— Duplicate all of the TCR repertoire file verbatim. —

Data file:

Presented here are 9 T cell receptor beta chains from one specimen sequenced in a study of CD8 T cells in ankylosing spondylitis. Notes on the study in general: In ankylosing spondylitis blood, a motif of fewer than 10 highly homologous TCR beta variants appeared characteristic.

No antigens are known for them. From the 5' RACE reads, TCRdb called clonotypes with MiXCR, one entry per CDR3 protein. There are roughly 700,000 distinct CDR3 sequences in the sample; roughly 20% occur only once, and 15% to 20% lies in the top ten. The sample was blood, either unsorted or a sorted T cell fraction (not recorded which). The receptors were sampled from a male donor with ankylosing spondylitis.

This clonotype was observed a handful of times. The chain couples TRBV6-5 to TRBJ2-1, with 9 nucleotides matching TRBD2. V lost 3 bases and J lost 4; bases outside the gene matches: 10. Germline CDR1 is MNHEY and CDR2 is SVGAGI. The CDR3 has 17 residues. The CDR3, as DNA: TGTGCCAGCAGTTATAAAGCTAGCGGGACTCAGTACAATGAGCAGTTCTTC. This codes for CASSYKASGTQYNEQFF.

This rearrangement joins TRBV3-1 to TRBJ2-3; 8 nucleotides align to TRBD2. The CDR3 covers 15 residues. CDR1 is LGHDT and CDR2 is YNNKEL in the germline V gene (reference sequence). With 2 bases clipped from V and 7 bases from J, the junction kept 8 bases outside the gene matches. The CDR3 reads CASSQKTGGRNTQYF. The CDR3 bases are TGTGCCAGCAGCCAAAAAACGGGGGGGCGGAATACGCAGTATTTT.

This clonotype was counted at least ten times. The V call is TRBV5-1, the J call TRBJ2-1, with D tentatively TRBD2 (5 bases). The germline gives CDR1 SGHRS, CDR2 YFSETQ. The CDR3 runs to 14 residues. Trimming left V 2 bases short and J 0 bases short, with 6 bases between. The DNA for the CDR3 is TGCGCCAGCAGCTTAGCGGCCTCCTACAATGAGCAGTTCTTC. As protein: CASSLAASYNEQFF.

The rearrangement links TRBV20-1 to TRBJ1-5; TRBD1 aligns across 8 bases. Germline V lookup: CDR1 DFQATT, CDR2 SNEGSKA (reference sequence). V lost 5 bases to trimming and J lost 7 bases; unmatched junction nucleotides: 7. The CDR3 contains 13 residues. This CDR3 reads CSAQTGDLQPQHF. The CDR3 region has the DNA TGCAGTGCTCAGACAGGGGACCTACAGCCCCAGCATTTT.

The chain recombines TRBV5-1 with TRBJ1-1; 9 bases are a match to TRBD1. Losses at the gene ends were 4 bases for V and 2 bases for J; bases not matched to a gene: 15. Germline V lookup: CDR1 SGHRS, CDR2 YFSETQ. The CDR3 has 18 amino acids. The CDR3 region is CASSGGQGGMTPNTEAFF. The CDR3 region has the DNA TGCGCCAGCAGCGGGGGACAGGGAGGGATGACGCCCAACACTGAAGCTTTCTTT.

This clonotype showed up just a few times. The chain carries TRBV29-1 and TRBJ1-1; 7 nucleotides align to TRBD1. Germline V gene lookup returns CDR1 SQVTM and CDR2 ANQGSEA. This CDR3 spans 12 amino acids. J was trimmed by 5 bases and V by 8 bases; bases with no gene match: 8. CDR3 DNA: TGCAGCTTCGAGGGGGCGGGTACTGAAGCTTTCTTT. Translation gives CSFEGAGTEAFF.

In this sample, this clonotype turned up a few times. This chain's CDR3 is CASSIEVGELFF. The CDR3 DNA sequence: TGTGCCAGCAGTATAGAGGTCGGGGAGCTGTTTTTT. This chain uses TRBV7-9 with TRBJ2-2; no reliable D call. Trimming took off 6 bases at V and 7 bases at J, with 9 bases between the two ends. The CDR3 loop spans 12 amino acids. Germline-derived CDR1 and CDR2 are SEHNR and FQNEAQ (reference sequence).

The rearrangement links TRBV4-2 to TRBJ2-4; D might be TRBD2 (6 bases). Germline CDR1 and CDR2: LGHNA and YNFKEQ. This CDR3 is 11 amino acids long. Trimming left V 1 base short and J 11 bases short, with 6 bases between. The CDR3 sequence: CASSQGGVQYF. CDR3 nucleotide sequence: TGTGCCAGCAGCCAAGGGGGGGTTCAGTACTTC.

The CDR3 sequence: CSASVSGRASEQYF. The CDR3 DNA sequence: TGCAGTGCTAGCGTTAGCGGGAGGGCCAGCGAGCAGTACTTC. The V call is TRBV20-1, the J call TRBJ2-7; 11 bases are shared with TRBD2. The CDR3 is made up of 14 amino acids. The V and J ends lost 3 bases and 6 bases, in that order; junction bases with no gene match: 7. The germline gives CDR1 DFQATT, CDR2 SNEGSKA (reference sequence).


Presented here are 9 T cell receptor beta chains from one specimen sequenced in a study of CD8 T cells in ankylosing spondylitis. Notes on the study in general: In ankylosing spondylitis blood, a motif of fewer than 10 highly homologous TCR beta variants appeared characteristic.

No antigens are known for them. From the 5' RACE reads, TCRdb called clonotypes with MiXCR, one entry per CDR3 protein. There are roughly 700,000 distinct CDR3 sequences in the sample; roughly 20% occur only once, and 15% to 20% lies in the top ten. The sample was blood, either unsorted or a sorted T cell fraction (not recorded which). The receptors were sampled from a male donor with ankylosing spondylitis.

This clonotype was observed a handful of times. The chain couples TRBV6-5 to TRBJ2-1, with 9 nucleotides matching TRBD2. V lost 3 bases and J lost 4; bases outside the gene matches: 10. Germline CDR1 is MNHEY and CDR2 is SVGAGI. The CDR3 has 17 residues. The CDR3, as DNA: TGTGCCAGCAGTTATAAAGCTAGCGGGACTCAGTACAATGAGCAGTTCTTC. This codes for CASSYKASGTQYNEQFF.

This rearrangement joins TRBV3-1 to TRBJ2-3; 8 nucleotides align to TRBD2. The CDR3 covers 15 residues. CDR1 is LGHDT and CDR2 is YNNKEL in the germline V gene (reference sequence). With 2 bases clipped from V and 7 bases from J, the junction kept 8 bases outside the gene matches. The CDR3 reads CASSQKTGGRNTQYF. The CDR3 bases are TGTGCCAGCAGCCAAAAAACGGGGGGGCGGAATACGCAGTATTTT.

This clonotype was counted at least ten times. The V call is TRBV5-1, the J call TRBJ2-1, with D tentatively TRBD2 (5 bases). The germline gives CDR1 SGHRS, CDR2 YFSETQ. The CDR3 runs to 14 residues. Trimming left V 2 bases short and J 0 bases short, with 6 bases between. The DNA for the CDR3 is TGCGCCAGCAGCTTAGCGGCCTCCTACAATGAGCAGTTCTTC. As protein: CASSLAASYNEQFF.

The rearrangement links TRBV20-1 to TRBJ1-5; TRBD1 aligns across 8 bases. Germline V lookup: CDR1 DFQATT, CDR2 SNEGSKA (reference sequence). V lost 5 bases to trimming and J lost 7 bases; unmatched junction nucleotides: 7. The CDR3 contains 13 residues. This CDR3 reads CSAQTGDLQPQHF. The CDR3 region has the DNA TGCAGTGCTCAGACAGGGGACCTACAGCCCCAGCATTTT.

The chain recombines TRBV5-1 with TRBJ1-1; 9 bases are a match to TRBD1. Losses at the gene ends were 4 bases for V and 2 bases for J; bases not matched to a gene: 15. Germline V lookup: CDR1 SGHRS, CDR2 YFSETQ. The CDR3 has 18 amino acids. The CDR3 region is CASSGGQGGMTPNTEAFF. The CDR3 region has the DNA TGCGCCAGCAGCGGGGGACAGGGAGGGATGACGCCCAACACTGAAGCTTTCTTT.

This clonotype showed up just a few times. The chain carries TRBV29-1 and TRBJ1-1; 7 nucleotides align to TRBD1. Germline V gene lookup returns CDR1 SQVTM and CDR2 ANQGSEA. This CDR3 spans 12 amino acids. J was trimmed by 5 bases and V by 8 bases; bases with no gene match: 8. CDR3 DNA: TGCAGCTTCGAGGGGGCGGGTACTGAAGCTTTCTTT. Translation gives CSFEGAGTEAFF.

In this sample, this clonotype turned up a few times. This chain's CDR3 is CASSIEVGELFF. The CDR3 DNA sequence: TGTGCCAGCAGTATAGAGGTCGGGGAGCTGTTTTTT. This chain uses TRBV7-9 with TRBJ2-2; no reliable D call. Trimming took off 6 bases at V and 7 bases at J, with 9 bases between the two ends. The CDR3 loop spans 12 amino acids. Germline-derived CDR1 and CDR2 are SEHNR and FQNEAQ (reference sequence).

The rearrangement links TRBV4-2 to TRBJ2-4; D might be TRBD2 (6 bases). Germline CDR1 and CDR2: LGHNA and YNFKEQ. This CDR3 is 11 amino acids long. Trimming left V 1 base short and J 11 bases short, with 6 bases between. The CDR3 sequence: CASSQGGVQYF. CDR3 nucleotide sequence: TGTGCCAGCAGCCAAGGGGGGGTTCAGTACTTC.

The CDR3 sequence: CSASVSGRASEQYF. The CDR3 DNA sequence: TGCAGTGCTAGCGTTAGCGGGAGGGCCAGCGAGCAGTACTTC. The V call is TRBV20-1, the J call TRBJ2-7; 11 bases are shared with TRBD2. The CDR3 is made up of 14 amino acids. The V and J ends lost 3 bases and 6 bases, in that order; junction bases with no gene match: 7. The germline gives CDR1 DFQATT, CDR2 SNEGSKA (reference sequence).